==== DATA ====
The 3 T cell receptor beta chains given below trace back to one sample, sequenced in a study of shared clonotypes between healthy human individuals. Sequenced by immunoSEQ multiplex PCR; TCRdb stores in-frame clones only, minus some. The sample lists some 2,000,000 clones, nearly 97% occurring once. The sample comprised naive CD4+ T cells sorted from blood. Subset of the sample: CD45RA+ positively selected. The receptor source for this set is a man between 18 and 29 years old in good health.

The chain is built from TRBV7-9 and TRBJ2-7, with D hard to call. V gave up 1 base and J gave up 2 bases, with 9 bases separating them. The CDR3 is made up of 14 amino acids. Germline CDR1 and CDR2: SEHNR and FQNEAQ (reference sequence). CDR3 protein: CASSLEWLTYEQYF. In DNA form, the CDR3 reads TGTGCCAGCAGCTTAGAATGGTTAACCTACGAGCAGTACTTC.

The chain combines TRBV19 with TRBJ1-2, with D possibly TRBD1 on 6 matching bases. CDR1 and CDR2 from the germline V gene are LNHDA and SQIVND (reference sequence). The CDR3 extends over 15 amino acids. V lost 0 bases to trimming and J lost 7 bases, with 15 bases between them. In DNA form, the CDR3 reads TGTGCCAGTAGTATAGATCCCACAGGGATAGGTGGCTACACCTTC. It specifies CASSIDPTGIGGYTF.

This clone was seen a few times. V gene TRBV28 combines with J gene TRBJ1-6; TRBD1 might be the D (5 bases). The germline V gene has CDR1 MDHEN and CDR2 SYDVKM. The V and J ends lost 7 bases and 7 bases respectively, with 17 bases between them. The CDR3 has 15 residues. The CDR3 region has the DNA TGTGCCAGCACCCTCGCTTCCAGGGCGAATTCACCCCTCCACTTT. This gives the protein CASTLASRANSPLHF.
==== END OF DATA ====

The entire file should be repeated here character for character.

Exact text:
The 3 T cell receptor beta chains given below trace back to one sample, sequenced in a study of shared clonotypes between healthy human individuals. Sequenced by immunoSEQ multiplex PCR; TCRdb stores in-frame clones only, minus some. The sample lists some 2,000,000 clones, nearly 97% occurring once. The sample comprised naive CD4+ T cells sorted from blood. Subset of the sample: CD45RA+ positively selected. The receptor source for this set is a man between 18 and 29 years old in good health.

The chain is built from TRBV7-9 and TRBJ2-7, with D hard to call. V gave up 1 base and J gave up 2 bases, with 9 bases separating them. The CDR3 is made up of 14 amino acids. Germline CDR1 and CDR2: SEHNR and FQNEAQ (reference sequence). CDR3 protein: CASSLEWLTYEQYF. In DNA form, the CDR3 reads TGTGCCAGCAGCTTAGAATGGTTAACCTACGAGCAGTACTTC.

The chain combines TRBV19 with TRBJ1-2, with D possibly TRBD1 on 6 matching bases. CDR1 and CDR2 from the germline V gene are LNHDA and SQIVND (reference sequence). The CDR3 extends over 15 amino acids. V lost 0 bases to trimming and J lost 7 bases, with 15 bases between them. In DNA form, the CDR3 reads TGTGCCAGTAGTATAGATCCCACAGGGATAGGTGGCTACACCTTC. It specifies CASSIDPTGIGGYTF.

This clone was seen a few times. V gene TRBV28 combines with J gene TRBJ1-6; TRBD1 might be the D (5 bases). The germline V gene has CDR1 MDHEN and CDR2 SYDVKM. The V and J ends lost 7 bases and 7 bases respectively, with 17 bases between them. The CDR3 has 15 residues. The CDR3 region has the DNA TGTGCCAGCACCCTCGCTTCCAGGGCGAATTCACCCCTCCACTTT. This gives the protein CASTLASRANSPLHF.